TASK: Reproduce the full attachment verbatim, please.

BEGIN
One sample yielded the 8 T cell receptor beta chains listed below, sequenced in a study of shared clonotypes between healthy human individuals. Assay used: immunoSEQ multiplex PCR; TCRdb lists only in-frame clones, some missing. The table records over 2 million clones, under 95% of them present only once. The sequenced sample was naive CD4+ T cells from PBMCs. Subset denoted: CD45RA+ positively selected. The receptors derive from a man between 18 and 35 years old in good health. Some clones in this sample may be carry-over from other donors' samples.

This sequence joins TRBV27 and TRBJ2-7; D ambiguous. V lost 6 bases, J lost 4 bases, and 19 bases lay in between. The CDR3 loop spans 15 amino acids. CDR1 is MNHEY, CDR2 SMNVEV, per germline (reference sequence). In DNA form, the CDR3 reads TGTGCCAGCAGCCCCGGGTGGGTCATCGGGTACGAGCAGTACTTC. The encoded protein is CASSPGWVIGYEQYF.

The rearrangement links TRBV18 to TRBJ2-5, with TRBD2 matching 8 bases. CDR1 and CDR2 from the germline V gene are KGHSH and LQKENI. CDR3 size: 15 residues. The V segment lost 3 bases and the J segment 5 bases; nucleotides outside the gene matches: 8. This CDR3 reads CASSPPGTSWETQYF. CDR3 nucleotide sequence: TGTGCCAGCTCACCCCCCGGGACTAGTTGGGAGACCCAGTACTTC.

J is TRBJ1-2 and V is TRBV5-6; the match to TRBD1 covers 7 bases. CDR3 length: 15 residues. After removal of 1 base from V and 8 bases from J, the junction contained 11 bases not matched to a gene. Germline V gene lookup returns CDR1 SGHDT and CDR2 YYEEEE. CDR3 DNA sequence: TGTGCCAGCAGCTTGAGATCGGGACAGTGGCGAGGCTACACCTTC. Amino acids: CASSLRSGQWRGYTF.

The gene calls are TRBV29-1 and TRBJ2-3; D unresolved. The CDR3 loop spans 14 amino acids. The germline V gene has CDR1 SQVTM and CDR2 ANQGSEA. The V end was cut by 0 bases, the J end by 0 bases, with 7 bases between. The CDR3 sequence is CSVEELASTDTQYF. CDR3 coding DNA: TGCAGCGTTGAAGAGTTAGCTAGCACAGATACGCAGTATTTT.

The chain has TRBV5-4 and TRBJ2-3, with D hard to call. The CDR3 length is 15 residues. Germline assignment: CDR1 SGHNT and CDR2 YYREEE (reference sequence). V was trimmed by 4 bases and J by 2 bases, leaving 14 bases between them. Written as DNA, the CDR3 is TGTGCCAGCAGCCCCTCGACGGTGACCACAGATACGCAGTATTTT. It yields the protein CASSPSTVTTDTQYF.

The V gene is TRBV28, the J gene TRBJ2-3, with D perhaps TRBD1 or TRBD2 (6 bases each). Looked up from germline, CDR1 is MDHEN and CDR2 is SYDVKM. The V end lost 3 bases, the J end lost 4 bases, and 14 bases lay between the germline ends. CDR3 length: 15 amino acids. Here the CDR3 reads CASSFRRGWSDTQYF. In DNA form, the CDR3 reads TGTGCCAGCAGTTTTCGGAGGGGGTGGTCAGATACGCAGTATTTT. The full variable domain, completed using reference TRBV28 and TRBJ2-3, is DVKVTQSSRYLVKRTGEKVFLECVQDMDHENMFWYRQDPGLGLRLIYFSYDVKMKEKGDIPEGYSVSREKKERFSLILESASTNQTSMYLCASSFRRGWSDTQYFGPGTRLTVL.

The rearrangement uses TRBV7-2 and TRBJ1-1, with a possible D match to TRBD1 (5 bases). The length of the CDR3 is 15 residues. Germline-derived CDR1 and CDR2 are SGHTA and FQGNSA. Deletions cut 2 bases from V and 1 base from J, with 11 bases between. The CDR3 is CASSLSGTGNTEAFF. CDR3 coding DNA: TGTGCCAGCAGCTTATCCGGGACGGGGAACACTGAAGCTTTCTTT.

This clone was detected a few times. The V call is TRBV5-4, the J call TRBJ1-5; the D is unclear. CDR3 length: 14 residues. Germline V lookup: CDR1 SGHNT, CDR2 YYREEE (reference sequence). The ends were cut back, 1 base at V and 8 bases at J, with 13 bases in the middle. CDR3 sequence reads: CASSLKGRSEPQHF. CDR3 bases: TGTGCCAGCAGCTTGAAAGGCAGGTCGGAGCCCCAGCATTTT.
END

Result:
One sample yielded the 8 T cell receptor beta chains listed below, sequenced in a study of shared clonotypes between healthy human individuals. Assay used: immunoSEQ multiplex PCR; TCRdb lists only in-frame clones, some missing. The table records over 2 million clones, under 95% of them present only once. The sequenced sample was naive CD4+ T cells from PBMCs. Subset denoted: CD45RA+ positively selected. The receptors derive from a man between 18 and 35 years old in good health. Some clones in this sample may be carry-over from other donors' samples.

This sequence joins TRBV27 and TRBJ2-7; D ambiguous. V lost 6 bases, J lost 4 bases, and 19 bases lay in between. The CDR3 loop spans 15 amino acids. CDR1 is MNHEY, CDR2 SMNVEV, per germline (reference sequence). In DNA form, the CDR3 reads TGTGCCAGCAGCCCCGGGTGGGTCATCGGGTACGAGCAGTACTTC. The encoded protein is CASSPGWVIGYEQYF.

The rearrangement links TRBV18 to TRBJ2-5, with TRBD2 matching 8 bases. CDR1 and CDR2 from the germline V gene are KGHSH and LQKENI. CDR3 size: 15 residues. The V segment lost 3 bases and the J segment 5 bases; nucleotides outside the gene matches: 8. This CDR3 reads CASSPPGTSWETQYF. CDR3 nucleotide sequence: TGTGCCAGCTCACCCCCCGGGACTAGTTGGGAGACCCAGTACTTC.

J is TRBJ1-2 and V is TRBV5-6; the match to TRBD1 covers 7 bases. CDR3 length: 15 residues. After removal of 1 base from V and 8 bases from J, the junction contained 11 bases not matched to a gene. Germline V gene lookup returns CDR1 SGHDT and CDR2 YYEEEE. CDR3 DNA sequence: TGTGCCAGCAGCTTGAGATCGGGACAGTGGCGAGGCTACACCTTC. Amino acids: CASSLRSGQWRGYTF.

The gene calls are TRBV29-1 and TRBJ2-3; D unresolved. The CDR3 loop spans 14 amino acids. The germline V gene has CDR1 SQVTM and CDR2 ANQGSEA. The V end was cut by 0 bases, the J end by 0 bases, with 7 bases between. The CDR3 sequence is CSVEELASTDTQYF. CDR3 coding DNA: TGCAGCGTTGAAGAGTTAGCTAGCACAGATACGCAGTATTTT.

The chain has TRBV5-4 and TRBJ2-3, with D hard to call. The CDR3 length is 15 residues. Germline assignment: CDR1 SGHNT and CDR2 YYREEE (reference sequence). V was trimmed by 4 bases and J by 2 bases, leaving 14 bases between them. Written as DNA, the CDR3 is TGTGCCAGCAGCCCCTCGACGGTGACCACAGATACGCAGTATTTT. It yields the protein CASSPSTVTTDTQYF.

The V gene is TRBV28, the J gene TRBJ2-3, with D perhaps TRBD1 or TRBD2 (6 bases each). Looked up from germline, CDR1 is MDHEN and CDR2 is SYDVKM. The V end lost 3 bases, the J end lost 4 bases, and 14 bases lay between the germline ends. CDR3 length: 15 amino acids. Here the CDR3 reads CASSFRRGWSDTQYF. In DNA form, the CDR3 reads TGTGCCAGCAGTTTTCGGAGGGGGTGGTCAGATACGCAGTATTTT. The full variable domain, completed using reference TRBV28 and TRBJ2-3, is DVKVTQSSRYLVKRTGEKVFLECVQDMDHENMFWYRQDPGLGLRLIYFSYDVKMKEKGDIPEGYSVSREKKERFSLILESASTNQTSMYLCASSFRRGWSDTQYFGPGTRLTVL.

The rearrangement uses TRBV7-2 and TRBJ1-1, with a possible D match to TRBD1 (5 bases). The length of the CDR3 is 15 residues. Germline-derived CDR1 and CDR2 are SGHTA and FQGNSA. Deletions cut 2 bases from V and 1 base from J, with 11 bases between. The CDR3 is CASSLSGTGNTEAFF. CDR3 coding DNA: TGTGCCAGCAGCTTATCCGGGACGGGGAACACTGAAGCTTTCTTT.

This clone was detected a few times. The V call is TRBV5-4, the J call TRBJ1-5; the D is unclear. CDR3 length: 14 residues. Germline V lookup: CDR1 SGHNT, CDR2 YYREEE (reference sequence). The ends were cut back, 1 base at V and 8 bases at J, with 13 bases in the middle. CDR3 sequence reads: CASSLKGRSEPQHF. CDR3 bases: TGTGCCAGCAGCTTGAAAGGCAGGTCGGAGCCCCAGCATTTT.